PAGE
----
“It would also support pregnant women and other families including foreign nationals who do not get the CSG.”
Harrison told Daily Maverick the campaign is proposing “a double-discounted basket of 10 ‘best-buy’ highly nutritious foods, to ensure that the CSG has the potential buying power to provide minimum nutritional requirements for children”.
“The idea is that manufacturers and retailers agree to waive their mark-ups on 10 highly nutritious foods (mainly dry foods, and one label only per product) and the government matches it with a rebate/subsidy. The combined discount could be between 20% and 30%.”
According to Harrison, “the proposal was presented at the food price subcommittee of Nedlac last week, where Cosatu came out fully behind it”. The idea is also being discussed in Treasury and the Presidency. To open a discussion about price between food retailers but not break competition law, the campaign has also approached the Competition Commission for “clearance to convene a meeting of industry players”. It expects a response this week.
The stick: act on existing Constitutional obligations
Daily Maverick hopes the food retailing industry will do the right thing and jump at the carrot.
However, if it fails to do so, there’s always the stick.
According to section 27 of the Constitution, “everyone” in South Africa has a right of access to “sufficient food” and the state must take “reasonable legislative and other measures” to achieve this right. Further, section 28 provides “every child” with an unqualified right to “basic nutrition”.
In the face of widespread hunger these rights create the same duty on the state to take positive steps to intervene in the food market, as the government and the courts have already accepted exists in relation to the price of medicines where, for example, there is a pricing committee that annually sets single-exit prices for medicines.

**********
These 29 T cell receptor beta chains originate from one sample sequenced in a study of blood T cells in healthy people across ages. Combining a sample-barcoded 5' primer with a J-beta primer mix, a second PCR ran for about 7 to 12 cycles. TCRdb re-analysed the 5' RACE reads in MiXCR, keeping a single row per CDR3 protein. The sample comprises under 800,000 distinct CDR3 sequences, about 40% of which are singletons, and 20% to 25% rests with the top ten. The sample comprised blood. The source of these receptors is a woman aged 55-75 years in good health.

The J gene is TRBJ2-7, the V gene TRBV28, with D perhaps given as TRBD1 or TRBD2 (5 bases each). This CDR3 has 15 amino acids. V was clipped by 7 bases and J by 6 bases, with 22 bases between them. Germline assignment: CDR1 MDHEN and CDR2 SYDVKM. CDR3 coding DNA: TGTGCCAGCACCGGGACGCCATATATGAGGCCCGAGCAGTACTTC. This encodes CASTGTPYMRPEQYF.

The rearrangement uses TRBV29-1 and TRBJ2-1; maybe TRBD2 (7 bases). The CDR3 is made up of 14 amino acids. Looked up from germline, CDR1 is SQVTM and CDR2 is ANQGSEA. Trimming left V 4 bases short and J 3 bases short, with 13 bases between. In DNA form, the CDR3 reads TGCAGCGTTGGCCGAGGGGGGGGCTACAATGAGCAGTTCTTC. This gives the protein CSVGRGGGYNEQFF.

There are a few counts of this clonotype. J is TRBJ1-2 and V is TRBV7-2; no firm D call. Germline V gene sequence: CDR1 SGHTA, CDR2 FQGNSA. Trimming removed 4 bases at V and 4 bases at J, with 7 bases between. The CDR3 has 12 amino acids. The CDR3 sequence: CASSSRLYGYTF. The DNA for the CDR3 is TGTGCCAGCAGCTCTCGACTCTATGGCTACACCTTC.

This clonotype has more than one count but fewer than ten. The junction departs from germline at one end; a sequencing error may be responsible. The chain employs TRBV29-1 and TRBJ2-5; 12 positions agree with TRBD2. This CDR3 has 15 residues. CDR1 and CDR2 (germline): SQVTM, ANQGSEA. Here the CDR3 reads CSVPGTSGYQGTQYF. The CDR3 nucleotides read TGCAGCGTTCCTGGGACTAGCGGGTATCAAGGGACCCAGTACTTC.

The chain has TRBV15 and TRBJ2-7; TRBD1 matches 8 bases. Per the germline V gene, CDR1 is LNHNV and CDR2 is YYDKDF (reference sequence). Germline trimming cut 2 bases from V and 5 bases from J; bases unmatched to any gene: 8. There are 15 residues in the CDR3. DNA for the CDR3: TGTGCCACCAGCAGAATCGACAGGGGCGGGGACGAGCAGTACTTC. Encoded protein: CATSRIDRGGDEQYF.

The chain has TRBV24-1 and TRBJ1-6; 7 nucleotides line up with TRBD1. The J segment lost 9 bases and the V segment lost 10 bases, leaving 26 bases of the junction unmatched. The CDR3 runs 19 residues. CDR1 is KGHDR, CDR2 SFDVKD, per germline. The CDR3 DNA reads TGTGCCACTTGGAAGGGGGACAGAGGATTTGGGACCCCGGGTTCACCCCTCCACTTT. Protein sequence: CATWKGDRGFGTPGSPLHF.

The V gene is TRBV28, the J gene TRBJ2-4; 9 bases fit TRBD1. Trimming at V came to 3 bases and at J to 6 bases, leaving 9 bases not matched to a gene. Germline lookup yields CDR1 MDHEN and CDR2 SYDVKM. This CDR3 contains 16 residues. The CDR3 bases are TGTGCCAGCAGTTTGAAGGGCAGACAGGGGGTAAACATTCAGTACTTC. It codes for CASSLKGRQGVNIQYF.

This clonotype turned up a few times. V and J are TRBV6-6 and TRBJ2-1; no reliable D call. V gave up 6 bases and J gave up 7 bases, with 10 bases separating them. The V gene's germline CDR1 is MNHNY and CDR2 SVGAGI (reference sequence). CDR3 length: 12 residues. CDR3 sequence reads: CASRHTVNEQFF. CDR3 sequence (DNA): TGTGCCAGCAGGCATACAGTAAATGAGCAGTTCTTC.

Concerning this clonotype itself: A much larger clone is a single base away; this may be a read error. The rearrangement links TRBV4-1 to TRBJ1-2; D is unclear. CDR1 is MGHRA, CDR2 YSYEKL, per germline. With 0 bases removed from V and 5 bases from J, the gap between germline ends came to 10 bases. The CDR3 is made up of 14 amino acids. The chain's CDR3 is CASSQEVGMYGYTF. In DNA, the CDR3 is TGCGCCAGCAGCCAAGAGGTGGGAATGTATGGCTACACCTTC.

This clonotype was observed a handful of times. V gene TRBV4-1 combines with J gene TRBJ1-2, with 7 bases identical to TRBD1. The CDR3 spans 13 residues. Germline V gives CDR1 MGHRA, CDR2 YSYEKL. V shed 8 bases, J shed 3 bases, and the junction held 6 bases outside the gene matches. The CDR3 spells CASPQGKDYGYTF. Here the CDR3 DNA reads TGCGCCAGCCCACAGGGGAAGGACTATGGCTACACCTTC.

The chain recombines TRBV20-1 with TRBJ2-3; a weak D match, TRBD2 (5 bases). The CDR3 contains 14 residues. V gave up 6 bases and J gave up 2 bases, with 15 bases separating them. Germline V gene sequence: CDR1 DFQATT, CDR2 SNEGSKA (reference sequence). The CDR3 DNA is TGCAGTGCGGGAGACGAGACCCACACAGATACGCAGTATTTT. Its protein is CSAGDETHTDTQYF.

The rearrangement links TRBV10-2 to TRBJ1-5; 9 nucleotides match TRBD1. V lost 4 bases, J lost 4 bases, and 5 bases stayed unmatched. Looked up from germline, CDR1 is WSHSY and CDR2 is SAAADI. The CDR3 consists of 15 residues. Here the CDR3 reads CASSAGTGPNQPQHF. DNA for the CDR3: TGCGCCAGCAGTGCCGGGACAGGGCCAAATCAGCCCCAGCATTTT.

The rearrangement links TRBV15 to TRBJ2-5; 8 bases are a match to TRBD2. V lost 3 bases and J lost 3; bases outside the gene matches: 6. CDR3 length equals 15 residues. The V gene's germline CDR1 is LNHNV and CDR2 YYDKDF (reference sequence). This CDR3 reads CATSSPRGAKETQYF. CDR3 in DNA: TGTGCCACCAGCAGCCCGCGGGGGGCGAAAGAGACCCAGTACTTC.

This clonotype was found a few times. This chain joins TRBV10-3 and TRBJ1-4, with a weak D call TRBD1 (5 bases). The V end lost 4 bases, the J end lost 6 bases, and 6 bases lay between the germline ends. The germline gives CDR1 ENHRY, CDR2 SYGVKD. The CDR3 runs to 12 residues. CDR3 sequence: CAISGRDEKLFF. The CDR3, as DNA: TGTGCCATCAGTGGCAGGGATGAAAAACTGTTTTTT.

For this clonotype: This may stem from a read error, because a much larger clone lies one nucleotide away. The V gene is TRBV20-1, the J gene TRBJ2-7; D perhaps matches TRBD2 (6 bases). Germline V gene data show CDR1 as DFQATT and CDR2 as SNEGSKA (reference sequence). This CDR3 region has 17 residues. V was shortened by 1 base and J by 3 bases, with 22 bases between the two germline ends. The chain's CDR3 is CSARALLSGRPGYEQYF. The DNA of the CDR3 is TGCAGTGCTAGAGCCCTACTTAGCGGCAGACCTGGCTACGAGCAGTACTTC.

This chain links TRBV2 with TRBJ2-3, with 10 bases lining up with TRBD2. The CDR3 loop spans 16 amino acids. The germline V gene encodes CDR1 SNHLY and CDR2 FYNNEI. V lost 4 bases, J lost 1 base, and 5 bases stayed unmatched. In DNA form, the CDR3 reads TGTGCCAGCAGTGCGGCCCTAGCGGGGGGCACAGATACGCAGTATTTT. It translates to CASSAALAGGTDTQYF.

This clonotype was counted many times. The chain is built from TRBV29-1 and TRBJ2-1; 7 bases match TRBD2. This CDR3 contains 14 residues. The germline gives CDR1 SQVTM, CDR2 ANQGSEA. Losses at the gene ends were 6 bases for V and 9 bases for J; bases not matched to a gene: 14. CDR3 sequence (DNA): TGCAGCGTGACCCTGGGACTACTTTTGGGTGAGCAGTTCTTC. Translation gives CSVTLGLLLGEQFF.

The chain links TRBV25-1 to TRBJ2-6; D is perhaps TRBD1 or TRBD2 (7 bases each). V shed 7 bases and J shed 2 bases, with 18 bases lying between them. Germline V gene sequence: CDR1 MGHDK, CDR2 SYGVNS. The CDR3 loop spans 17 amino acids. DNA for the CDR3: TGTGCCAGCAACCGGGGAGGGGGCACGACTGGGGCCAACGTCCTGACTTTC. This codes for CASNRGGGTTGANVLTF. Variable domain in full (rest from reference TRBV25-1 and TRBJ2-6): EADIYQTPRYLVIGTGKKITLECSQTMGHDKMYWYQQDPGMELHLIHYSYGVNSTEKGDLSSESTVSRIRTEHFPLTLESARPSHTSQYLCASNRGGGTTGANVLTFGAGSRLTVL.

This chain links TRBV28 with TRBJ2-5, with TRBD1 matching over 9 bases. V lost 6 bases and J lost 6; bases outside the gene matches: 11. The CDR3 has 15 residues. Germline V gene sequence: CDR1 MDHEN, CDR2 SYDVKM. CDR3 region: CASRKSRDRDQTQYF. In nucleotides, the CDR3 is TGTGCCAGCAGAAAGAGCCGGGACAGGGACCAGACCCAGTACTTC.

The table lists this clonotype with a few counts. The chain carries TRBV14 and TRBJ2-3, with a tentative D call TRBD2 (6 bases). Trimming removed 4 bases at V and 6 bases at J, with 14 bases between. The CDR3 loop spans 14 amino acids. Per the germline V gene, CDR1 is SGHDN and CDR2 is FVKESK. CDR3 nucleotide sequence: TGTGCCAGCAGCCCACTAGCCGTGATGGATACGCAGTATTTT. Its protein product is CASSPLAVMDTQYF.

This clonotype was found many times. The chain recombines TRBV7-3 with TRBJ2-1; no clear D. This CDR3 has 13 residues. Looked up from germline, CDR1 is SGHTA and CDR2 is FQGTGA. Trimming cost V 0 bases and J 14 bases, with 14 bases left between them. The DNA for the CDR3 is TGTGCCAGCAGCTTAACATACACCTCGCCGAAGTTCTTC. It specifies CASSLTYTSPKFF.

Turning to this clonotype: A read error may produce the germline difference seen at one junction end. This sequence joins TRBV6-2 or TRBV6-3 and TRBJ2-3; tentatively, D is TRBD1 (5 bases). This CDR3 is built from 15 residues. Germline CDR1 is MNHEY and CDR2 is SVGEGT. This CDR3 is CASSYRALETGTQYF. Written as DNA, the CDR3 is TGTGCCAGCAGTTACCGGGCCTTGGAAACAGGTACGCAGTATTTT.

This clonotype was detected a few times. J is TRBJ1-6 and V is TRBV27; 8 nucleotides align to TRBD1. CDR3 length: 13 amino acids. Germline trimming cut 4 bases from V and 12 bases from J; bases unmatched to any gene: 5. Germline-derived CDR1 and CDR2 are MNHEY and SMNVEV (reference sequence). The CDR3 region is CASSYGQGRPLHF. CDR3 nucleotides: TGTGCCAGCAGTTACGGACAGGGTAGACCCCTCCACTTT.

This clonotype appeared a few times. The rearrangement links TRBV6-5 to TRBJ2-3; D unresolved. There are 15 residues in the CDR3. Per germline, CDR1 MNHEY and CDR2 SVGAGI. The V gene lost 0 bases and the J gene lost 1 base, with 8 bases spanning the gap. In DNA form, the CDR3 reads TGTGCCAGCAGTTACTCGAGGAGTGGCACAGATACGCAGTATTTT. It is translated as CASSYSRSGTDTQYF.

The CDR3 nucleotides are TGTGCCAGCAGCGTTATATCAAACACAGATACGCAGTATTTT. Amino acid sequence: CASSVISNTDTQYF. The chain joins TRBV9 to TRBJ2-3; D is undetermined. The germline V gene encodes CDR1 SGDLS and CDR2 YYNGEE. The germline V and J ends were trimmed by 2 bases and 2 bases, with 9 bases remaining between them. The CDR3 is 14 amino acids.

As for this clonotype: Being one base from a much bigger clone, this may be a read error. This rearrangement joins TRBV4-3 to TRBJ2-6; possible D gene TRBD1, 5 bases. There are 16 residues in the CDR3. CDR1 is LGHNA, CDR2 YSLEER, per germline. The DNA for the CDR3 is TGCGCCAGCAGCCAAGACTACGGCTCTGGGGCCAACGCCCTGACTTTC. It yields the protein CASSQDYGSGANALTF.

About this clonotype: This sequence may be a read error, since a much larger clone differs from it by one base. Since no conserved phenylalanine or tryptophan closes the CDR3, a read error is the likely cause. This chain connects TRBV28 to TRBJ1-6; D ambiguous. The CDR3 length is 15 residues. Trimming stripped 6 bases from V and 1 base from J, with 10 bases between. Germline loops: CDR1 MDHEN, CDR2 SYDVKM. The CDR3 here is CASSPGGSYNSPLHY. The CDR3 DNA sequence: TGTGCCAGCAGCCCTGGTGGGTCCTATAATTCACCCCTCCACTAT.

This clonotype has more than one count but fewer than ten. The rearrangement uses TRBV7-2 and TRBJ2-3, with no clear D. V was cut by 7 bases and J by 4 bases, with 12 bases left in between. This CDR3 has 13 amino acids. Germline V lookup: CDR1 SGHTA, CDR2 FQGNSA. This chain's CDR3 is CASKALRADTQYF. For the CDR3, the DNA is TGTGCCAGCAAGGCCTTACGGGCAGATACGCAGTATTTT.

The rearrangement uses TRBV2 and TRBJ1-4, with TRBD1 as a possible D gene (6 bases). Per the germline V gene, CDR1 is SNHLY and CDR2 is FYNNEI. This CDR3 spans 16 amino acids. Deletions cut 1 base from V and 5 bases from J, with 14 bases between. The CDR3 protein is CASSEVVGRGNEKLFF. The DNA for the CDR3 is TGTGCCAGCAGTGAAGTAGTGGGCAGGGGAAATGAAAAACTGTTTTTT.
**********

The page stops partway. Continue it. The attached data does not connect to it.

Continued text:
In the view of constitutional lawyers the principle here is that while the mechanism might differ, the government could legally price-control a basket of essential foods, especially for children, by setting a formula for profits, requiring greater transparency regarding input pricing and so on. They could also implement well-researched proposals for a Basic Income Grant (BIG), that would also alleviate hunger and boost the economy. Unfortunately there is still a missing link: despite its importance to the Constitution, to human dignity and development, there is not yet a legal definition of “basic nutrition” or “sufficient food” that we can use as a measure for sufficiency.
In this fatal lacuna, children’s stomachs groan unheard:
Read Dr Tim De Maayer’s article on the effects of malnutrition: How a child’s body responds to hunger
This is why we appeal to children’s rights advocates to define as precisely as possible what is needed to meet the basic nutritional requirements of children at different stages of their development, what foods this requires at a minimum and what they cost.
However, because of what we know about the incapability of the state, and its inability to move swiftly at the moment, we can’t afford to wait for “legislative and other measures”. Hence the importance of what the Grow Great Campaign and DGMT are proposing. This is a golden opportunity of a social compact with real meaning for the poorest of the poor.
We hope that by the time South Africa marks Freedom Day again on 27 April a deal will have been struck between big food retailers and the government to free millions of children from avoidable hunger and malnutrition. It’s the right thing to do. DM/MC
Read more in Daily Maverick: How to add diversity to your meals without breaking the bank
Here are the embed details: